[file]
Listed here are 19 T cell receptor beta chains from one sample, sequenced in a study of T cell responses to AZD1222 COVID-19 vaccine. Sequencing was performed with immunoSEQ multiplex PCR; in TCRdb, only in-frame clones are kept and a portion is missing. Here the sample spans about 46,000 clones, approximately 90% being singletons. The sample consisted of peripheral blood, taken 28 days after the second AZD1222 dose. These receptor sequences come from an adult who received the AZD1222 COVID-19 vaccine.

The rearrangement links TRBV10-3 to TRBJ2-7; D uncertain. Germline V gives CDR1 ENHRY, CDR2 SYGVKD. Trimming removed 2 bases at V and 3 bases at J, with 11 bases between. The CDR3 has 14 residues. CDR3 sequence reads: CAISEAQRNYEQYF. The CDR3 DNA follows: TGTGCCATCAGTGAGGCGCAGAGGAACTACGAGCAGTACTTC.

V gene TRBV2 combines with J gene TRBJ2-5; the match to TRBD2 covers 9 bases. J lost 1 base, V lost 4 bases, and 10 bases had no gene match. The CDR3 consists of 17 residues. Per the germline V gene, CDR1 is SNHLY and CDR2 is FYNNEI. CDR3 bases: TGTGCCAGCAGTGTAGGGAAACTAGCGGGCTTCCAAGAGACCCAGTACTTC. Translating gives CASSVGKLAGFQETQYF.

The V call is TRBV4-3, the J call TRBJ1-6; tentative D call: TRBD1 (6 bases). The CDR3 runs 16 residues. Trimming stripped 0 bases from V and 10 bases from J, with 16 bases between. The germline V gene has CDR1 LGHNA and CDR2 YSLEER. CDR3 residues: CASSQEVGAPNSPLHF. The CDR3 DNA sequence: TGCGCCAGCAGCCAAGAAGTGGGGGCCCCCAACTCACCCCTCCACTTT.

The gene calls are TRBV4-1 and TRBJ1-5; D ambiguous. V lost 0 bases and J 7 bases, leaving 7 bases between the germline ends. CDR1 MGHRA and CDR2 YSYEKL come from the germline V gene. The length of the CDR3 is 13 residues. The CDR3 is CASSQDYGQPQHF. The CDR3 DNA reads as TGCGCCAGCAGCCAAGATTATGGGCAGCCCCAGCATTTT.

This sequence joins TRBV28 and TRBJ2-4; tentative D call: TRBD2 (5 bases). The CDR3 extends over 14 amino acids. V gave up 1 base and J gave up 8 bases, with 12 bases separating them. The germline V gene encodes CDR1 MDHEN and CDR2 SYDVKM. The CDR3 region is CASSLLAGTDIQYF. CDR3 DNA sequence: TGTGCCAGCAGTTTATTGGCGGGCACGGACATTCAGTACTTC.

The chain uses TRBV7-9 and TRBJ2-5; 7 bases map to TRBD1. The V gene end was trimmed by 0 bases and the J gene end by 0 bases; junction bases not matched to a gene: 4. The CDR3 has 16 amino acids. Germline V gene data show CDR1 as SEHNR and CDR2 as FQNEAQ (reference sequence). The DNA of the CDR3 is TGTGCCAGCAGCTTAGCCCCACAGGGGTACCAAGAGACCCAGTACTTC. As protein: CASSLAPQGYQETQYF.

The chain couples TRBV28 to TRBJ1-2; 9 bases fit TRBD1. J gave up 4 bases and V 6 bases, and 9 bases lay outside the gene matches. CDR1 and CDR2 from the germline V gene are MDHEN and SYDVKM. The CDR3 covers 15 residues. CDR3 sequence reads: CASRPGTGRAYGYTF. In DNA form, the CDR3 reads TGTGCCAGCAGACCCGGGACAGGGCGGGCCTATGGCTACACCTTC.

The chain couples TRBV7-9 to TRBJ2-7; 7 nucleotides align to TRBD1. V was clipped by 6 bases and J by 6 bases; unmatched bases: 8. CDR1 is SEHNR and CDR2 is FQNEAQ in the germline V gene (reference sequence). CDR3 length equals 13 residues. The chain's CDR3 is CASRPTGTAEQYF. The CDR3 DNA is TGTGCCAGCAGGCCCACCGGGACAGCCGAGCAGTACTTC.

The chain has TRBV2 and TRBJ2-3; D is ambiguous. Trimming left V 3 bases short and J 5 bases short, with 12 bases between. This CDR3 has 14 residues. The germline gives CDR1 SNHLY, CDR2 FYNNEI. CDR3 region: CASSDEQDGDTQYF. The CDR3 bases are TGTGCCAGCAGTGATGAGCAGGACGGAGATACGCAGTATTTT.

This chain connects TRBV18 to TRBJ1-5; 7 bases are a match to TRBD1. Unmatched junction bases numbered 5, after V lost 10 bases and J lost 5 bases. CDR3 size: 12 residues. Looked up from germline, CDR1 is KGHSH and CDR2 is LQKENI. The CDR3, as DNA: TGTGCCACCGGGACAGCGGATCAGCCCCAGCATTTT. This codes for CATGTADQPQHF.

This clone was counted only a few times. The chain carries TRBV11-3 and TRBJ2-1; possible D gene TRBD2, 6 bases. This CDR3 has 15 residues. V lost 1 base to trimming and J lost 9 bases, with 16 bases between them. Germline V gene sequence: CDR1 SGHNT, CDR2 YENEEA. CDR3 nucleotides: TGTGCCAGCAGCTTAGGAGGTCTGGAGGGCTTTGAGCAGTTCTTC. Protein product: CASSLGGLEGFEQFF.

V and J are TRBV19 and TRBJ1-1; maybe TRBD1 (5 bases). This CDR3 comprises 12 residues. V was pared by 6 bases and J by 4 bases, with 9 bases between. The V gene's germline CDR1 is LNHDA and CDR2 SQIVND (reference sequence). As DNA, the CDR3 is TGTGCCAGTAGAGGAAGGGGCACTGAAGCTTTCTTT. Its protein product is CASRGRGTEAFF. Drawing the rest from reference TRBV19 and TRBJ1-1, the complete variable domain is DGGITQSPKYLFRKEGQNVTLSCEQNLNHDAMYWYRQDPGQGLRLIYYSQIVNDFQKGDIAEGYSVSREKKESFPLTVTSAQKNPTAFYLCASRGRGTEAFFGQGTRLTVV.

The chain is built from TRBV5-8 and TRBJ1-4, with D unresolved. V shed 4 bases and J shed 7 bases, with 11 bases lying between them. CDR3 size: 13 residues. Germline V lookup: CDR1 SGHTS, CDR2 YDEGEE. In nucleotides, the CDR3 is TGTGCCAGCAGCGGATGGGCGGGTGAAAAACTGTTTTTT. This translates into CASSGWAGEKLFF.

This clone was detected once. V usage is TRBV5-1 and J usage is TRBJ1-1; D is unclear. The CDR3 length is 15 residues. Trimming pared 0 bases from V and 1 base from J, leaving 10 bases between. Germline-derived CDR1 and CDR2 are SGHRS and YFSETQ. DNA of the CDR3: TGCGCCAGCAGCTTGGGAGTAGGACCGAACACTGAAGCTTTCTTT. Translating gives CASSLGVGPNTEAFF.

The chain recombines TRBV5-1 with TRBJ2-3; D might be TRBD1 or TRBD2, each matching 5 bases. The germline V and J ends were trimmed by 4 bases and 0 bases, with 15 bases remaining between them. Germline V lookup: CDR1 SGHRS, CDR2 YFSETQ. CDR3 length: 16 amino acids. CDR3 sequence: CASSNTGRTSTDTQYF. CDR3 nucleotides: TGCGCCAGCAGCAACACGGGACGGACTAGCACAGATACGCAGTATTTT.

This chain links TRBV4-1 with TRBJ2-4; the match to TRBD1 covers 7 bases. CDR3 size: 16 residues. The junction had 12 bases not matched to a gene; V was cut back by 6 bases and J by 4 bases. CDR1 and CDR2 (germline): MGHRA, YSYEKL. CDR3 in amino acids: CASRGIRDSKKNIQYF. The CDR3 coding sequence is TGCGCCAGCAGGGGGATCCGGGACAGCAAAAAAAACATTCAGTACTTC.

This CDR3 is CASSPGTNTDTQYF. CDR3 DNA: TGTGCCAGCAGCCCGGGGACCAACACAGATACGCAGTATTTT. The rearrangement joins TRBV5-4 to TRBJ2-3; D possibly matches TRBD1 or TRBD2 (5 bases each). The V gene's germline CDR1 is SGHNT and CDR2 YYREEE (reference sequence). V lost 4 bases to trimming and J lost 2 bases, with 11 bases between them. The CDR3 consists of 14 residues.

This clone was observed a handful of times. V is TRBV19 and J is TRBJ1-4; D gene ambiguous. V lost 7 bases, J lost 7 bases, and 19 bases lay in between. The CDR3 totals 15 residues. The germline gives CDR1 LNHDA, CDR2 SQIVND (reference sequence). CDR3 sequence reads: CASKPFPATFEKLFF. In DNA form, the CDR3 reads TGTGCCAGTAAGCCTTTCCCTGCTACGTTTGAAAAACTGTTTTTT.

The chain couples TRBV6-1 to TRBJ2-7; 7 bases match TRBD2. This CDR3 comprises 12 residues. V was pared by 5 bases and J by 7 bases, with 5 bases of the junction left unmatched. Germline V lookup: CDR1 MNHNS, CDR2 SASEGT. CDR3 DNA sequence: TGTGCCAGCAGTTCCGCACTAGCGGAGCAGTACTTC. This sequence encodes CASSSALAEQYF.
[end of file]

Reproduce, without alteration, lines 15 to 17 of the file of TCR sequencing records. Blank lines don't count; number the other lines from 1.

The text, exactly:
This clone was detected once. V usage is TRBV5-1 and J usage is TRBJ1-1; D is unclear. The CDR3 length is 15 residues. Trimming pared 0 bases from V and 1 base from J, leaving 10 bases between. Germline-derived CDR1 and CDR2 are SGHRS and YFSETQ. DNA of the CDR3: TGCGCCAGCAGCTTGGGAGTAGGACCGAACACTGAAGCTTTCTTT. Translating gives CASSLGVGPNTEAFF.

The chain recombines TRBV5-1 with TRBJ2-3; D might be TRBD1 or TRBD2, each matching 5 bases. The germline V and J ends were trimmed by 4 bases and 0 bases, with 15 bases remaining between them. Germline V lookup: CDR1 SGHRS, CDR2 YFSETQ. CDR3 length: 16 amino acids. CDR3 sequence: CASSNTGRTSTDTQYF. CDR3 nucleotides: TGCGCCAGCAGCAACACGGGACGGACTAGCACAGATACGCAGTATTTT.

This chain links TRBV4-1 with TRBJ2-4; the match to TRBD1 covers 7 bases. CDR3 size: 16 residues. The junction had 12 bases not matched to a gene; V was cut back by 6 bases and J by 4 bases. CDR1 and CDR2 (germline): MGHRA, YSYEKL. CDR3 in amino acids: CASRGIRDSKKNIQYF. The CDR3 coding sequence is TGCGCCAGCAGGGGGATCCGGGACAGCAAAAAAAACATTCAGTACTTC.